Professor Louis Harrison, Jr. will present a lecture twice today, Thursday Oct. 9, entitled “Redefine the Finish Line: Repositioning African Americans in Sport and Physical Activity.” You can hear it first at 4 p.m. in the Round Room in CFA, and at 7 p.m. in the Memorial Gym.
The impetus for the invitation to Harrison may have come from a sports column printed last February in TKS. The column made many claims based on “genetics,” mainly that there is a genetic foundation for why African-American athletes are so highly represented in sports. By this point, we should all know that there is no genetic foundation for race, that race is a social construct. Additionally, claims to biological/genetic foundations of race, “blackness,” etc., as anyone knows from FP, have been used as a means of subjugating and discriminating against people for centuries.
Despite much emotion and discussion over this issue, ambiguity remains in the minds of many: One might ask “But hey, aren’t black people good at basketball?” or “what’s wrong with ‘positive’ stereotypes?” In a letter to the editor, published March 6, one parent responded “I didn’t find [the column] racist. Maybe a little insensitive, but not racist…The subject matter was actually very interesting, the idea that certain races are better than others at some things.” While I disagree with this claim, it and others reveal the prevalence of these ideas. The lecture today should provide insight in why this is.
If you want to learn about why “while comprising only 13 percent of the population, African Americans make up 76 percent of the NBA, 66 percent of the NFL, 63 percent of the WNBA, 59 percent of NCAA basketball (males) 44.6 percent NCAA basketball (females), and 45 percent of NCAA football,” you should come to this lecture.
Stereotypes of and prejudice towards nearly any group you can think of exist in society, and our campus is not an island. Here and beyond they are highly influential and destructive. There is a reason many courses deal with these issues, including those titled “Stereotypes and Prejudice,” “Race and Ethnic Relations” and “Science and the Social Construction of Race and Gender” and “Environmental Racism.”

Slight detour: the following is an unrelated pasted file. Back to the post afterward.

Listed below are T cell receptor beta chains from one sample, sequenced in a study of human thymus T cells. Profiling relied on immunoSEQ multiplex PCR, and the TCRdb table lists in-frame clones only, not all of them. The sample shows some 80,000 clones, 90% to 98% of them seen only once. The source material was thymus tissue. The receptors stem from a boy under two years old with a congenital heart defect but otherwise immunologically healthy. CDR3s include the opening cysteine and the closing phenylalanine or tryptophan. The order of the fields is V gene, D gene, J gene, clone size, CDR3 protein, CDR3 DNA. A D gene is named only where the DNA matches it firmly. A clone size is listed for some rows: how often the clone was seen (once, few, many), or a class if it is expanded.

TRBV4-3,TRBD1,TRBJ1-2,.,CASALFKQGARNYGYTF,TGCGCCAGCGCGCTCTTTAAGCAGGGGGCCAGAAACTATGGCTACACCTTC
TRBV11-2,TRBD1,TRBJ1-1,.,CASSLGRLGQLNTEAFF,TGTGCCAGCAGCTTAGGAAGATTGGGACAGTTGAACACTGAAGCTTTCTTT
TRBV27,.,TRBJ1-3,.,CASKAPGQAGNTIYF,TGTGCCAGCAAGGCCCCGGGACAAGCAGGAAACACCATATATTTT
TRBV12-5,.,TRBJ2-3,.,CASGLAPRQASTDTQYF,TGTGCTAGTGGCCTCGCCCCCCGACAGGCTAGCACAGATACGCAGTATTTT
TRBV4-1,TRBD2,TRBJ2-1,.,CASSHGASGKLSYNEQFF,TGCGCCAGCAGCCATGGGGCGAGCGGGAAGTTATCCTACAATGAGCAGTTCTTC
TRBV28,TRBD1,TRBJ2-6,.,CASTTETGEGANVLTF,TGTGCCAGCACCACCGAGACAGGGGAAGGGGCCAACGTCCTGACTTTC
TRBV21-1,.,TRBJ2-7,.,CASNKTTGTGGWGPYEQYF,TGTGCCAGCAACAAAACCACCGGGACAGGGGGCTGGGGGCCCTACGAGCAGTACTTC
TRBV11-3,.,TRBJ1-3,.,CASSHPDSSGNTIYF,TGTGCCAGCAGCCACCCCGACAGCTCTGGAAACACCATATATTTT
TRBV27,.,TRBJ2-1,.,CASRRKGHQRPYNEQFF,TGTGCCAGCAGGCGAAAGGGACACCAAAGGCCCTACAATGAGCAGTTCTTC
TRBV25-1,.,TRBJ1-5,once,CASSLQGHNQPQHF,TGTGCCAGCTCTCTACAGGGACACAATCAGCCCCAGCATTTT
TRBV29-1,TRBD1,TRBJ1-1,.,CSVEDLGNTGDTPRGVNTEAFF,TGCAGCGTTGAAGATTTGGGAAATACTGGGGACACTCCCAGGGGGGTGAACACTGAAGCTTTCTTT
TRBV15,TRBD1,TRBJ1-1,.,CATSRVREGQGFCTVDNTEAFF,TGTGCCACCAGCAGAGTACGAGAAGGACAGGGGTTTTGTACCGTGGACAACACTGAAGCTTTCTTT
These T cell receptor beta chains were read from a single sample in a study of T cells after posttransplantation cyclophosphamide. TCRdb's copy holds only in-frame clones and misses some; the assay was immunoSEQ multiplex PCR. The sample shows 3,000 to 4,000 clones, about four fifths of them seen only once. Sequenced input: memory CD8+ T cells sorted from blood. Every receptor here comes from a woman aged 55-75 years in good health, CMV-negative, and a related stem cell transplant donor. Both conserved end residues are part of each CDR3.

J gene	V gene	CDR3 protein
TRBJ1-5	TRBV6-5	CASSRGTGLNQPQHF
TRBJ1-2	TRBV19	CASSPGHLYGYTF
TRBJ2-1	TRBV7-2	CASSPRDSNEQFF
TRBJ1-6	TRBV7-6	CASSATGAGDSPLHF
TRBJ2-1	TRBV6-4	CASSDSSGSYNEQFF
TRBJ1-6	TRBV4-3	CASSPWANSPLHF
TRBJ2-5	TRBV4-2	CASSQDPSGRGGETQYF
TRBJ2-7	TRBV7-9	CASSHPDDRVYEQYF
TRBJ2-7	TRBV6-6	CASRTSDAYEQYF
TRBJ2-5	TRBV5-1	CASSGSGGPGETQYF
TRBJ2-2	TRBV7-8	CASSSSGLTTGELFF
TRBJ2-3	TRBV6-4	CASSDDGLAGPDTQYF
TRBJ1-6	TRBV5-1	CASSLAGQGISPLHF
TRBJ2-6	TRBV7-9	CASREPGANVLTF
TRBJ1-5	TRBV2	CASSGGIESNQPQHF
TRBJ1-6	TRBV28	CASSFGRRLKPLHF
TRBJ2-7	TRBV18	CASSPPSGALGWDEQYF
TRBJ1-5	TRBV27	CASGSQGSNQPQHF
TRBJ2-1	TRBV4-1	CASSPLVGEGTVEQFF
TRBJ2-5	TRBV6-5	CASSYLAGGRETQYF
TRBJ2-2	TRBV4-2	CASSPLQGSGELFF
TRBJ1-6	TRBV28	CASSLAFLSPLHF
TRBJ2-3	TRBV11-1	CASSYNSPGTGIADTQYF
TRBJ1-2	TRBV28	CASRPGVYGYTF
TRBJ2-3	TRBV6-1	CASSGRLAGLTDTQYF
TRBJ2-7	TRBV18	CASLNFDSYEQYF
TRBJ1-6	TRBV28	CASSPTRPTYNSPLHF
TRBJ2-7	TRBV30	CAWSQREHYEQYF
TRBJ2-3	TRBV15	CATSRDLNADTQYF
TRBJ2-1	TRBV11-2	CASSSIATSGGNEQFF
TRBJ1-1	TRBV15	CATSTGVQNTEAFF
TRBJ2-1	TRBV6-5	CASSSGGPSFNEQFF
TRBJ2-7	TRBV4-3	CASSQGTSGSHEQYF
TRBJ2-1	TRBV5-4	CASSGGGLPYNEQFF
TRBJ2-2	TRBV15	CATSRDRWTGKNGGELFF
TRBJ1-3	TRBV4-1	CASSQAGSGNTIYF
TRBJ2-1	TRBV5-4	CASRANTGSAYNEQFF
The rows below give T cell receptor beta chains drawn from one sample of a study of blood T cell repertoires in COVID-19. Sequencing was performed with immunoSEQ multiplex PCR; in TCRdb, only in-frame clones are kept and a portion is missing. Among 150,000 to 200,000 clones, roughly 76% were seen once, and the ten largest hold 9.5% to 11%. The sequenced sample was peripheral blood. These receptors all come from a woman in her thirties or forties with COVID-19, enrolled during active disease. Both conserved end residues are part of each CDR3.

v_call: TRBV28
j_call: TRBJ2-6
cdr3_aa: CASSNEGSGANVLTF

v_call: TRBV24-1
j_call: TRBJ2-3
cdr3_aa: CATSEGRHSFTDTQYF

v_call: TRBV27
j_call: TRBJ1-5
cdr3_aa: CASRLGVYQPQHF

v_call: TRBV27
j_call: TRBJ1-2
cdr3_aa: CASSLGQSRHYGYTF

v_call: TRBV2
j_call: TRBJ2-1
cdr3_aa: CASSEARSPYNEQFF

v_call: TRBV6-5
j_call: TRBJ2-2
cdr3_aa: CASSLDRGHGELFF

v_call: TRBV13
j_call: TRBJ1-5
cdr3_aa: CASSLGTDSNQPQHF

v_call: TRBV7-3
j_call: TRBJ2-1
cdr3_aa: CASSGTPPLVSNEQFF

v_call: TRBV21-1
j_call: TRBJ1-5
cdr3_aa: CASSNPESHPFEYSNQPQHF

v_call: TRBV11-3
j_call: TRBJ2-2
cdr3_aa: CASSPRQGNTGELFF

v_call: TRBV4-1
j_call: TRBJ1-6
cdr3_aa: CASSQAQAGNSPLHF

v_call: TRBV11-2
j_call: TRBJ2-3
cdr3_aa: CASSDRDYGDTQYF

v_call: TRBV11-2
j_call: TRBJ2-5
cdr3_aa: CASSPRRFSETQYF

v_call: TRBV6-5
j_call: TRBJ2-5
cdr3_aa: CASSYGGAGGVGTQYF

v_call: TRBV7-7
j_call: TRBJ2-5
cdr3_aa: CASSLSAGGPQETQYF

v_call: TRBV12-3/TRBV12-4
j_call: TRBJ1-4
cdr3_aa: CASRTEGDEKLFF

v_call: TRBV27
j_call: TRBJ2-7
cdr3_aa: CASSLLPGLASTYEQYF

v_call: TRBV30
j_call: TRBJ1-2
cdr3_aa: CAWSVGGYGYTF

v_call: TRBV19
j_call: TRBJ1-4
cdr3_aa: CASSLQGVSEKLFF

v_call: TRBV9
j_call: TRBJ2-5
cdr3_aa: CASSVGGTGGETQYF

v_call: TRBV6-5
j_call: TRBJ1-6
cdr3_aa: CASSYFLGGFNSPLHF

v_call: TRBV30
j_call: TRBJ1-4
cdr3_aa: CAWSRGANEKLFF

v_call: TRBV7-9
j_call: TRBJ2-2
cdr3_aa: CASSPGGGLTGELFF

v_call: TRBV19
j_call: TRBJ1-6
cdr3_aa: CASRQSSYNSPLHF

The controversial column was never the only example of the presence of stereotypes and prejudice on campus. Some more discussed cases have been African students fielding questions about pet lions and the alienation felt by the lone non-white and/or non-American student in a class.
Many people on campus, mostly women, have been victims of sexual harassment, assault and/or rape, an act based largely on the prejudiced belief that women are sexual objects to be conquered.
Further examples abound. Who has not heard or made cracks about “LARPers”, “townies,” people from other countries, certain religious groups, and political sectors (“Republicans are evil”). The list goes on.
I have fallen into the trap of using stereotypes. I came here from Virginia to avoid becoming a stereotypical “east coast snob” with the attitude of “the Midwest is the place we fly over,” but until recently I found myself participating in the elitist attitude that Knox is a place inherently more intelligent, interesting, and valuable than the rest of Galesburg. I have also assumed people were international students, simply based on their appearance, only to find out they were second, third, or fourth-generation US citizens.
We all possess the ability to stereotype and discriminate; many of us have done it, and will probably do it again in the future. Rather than being an excuse for passivity due to “human nature,” this is a call to action. What to do? I will share my opinion in another column next week. I encourage you to write letters to the editor about what you think needs to be done.